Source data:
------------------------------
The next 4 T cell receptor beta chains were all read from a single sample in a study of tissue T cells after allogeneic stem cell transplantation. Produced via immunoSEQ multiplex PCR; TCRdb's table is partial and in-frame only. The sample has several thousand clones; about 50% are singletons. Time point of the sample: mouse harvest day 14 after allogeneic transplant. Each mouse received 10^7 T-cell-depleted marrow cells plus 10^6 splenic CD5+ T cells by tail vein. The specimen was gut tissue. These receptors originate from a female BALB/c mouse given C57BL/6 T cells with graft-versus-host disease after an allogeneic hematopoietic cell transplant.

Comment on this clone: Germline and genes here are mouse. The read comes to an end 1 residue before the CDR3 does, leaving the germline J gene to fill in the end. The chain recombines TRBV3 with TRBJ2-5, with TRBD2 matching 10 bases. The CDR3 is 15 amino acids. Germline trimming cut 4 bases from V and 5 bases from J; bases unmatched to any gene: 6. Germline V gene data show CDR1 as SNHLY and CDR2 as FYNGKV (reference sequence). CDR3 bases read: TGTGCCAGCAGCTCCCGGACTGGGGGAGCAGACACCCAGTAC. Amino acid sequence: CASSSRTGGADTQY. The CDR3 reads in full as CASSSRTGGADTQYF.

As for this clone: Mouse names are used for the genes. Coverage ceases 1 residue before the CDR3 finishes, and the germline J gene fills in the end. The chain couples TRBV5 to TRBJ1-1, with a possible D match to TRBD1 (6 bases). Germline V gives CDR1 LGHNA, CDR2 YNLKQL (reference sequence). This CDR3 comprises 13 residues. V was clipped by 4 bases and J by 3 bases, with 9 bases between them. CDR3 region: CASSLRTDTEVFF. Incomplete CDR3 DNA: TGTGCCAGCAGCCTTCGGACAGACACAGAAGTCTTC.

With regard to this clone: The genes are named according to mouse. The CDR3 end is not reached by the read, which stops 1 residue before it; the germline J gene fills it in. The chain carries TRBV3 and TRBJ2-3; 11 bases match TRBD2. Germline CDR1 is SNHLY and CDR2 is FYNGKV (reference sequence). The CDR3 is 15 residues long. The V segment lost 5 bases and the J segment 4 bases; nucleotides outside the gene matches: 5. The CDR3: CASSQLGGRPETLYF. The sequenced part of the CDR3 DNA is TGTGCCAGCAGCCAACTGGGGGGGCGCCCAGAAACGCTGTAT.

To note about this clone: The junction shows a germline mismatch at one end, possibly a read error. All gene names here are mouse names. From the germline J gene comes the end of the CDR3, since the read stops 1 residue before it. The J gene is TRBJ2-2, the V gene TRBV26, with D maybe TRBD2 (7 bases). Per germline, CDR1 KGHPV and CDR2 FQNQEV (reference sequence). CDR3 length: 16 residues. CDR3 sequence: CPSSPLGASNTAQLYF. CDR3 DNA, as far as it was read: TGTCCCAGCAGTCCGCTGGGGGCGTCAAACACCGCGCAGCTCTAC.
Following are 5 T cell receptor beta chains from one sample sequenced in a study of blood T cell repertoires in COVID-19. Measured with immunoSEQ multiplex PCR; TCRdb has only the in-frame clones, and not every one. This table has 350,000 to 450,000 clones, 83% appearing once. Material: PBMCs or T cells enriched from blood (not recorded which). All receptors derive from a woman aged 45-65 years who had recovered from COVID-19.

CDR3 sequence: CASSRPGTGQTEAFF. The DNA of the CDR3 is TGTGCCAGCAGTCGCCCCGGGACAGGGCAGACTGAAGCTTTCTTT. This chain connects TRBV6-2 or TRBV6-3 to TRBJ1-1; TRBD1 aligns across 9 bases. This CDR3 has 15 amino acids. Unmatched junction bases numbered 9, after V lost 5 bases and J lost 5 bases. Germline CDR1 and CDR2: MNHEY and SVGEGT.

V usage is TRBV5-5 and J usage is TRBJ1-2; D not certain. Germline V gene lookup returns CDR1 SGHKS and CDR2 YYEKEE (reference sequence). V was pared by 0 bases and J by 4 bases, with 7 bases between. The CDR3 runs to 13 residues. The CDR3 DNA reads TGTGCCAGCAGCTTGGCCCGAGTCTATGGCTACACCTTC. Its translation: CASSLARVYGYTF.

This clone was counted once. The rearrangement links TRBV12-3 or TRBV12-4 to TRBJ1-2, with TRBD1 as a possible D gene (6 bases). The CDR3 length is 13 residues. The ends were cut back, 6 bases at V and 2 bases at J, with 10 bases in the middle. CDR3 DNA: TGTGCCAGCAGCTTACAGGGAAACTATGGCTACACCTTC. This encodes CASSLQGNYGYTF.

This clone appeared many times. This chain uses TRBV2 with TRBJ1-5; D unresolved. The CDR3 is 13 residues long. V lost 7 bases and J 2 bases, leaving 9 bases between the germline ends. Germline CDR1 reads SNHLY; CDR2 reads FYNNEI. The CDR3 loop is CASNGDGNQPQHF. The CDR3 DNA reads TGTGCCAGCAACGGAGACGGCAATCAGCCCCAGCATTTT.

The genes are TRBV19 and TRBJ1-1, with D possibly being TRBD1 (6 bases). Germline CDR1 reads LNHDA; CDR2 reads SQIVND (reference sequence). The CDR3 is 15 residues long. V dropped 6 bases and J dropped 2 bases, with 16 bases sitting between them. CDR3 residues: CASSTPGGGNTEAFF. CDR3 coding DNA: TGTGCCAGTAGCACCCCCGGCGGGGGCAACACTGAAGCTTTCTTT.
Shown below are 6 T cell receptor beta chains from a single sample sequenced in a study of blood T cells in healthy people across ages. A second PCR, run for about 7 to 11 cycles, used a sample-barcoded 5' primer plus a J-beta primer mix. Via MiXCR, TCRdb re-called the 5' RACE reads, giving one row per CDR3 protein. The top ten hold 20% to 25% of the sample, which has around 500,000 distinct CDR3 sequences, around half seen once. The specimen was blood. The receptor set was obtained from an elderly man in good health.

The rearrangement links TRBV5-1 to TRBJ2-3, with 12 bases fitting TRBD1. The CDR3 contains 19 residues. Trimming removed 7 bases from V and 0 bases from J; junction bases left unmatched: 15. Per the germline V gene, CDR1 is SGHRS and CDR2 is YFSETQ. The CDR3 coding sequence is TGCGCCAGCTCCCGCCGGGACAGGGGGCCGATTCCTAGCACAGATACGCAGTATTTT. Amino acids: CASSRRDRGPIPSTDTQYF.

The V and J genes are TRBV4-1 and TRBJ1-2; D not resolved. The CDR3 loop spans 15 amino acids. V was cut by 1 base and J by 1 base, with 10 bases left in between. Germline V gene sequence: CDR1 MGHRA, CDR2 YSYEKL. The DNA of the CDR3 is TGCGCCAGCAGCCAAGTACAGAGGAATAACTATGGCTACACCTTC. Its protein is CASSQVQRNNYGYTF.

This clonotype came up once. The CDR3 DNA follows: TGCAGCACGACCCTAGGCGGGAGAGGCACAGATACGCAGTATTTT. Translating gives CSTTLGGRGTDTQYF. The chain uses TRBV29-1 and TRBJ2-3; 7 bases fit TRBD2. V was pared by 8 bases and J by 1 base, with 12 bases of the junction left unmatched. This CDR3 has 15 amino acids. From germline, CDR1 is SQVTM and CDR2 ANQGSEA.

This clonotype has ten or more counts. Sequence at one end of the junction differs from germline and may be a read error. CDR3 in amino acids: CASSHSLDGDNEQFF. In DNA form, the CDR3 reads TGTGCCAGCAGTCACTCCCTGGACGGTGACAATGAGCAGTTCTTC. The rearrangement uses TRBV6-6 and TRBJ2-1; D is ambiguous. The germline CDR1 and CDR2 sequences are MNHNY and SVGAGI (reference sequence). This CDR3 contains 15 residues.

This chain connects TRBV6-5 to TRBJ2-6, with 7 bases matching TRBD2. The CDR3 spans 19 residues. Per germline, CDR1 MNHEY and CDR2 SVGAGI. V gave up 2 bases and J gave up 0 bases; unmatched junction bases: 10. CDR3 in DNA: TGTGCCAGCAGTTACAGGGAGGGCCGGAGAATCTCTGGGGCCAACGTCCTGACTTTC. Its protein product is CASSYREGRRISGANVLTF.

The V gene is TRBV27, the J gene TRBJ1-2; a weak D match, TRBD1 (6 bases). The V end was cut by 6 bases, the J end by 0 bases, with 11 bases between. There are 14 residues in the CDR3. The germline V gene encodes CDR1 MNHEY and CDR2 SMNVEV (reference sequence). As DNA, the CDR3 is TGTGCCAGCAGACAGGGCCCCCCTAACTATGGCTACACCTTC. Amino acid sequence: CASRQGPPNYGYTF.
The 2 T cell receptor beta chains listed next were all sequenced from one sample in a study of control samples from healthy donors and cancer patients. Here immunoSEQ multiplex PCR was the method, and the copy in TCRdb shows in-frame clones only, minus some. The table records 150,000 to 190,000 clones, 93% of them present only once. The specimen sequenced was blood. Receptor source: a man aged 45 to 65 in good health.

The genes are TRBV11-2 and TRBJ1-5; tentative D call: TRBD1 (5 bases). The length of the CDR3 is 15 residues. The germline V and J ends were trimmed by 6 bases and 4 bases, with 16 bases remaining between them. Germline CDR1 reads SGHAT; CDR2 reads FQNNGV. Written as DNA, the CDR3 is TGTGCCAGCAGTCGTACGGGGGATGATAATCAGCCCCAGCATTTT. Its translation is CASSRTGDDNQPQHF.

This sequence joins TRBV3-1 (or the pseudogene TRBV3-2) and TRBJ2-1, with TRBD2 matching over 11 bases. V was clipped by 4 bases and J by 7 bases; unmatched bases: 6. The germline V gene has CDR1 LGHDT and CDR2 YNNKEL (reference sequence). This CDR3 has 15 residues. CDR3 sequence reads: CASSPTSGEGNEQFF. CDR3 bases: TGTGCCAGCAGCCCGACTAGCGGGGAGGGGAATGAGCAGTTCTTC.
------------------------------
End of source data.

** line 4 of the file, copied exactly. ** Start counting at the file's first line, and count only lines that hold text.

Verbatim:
With regard to this clone: The genes are named according to mouse. The CDR3 end is not reached by the read, which stops 1 residue before it; the germline J gene fills it in. The chain carries TRBV3 and TRBJ2-3; 11 bases match TRBD2. Germline CDR1 is SNHLY and CDR2 is FYNGKV (reference sequence). The CDR3 is 15 residues long. The V segment lost 5 bases and the J segment 4 bases; nucleotides outside the gene matches: 5. The CDR3: CASSQLGGRPETLYF. The sequenced part of the CDR3 DNA is TGTGCCAGCAGCCAACTGGGGGGGCGCCCAGAAACGCTGTAT.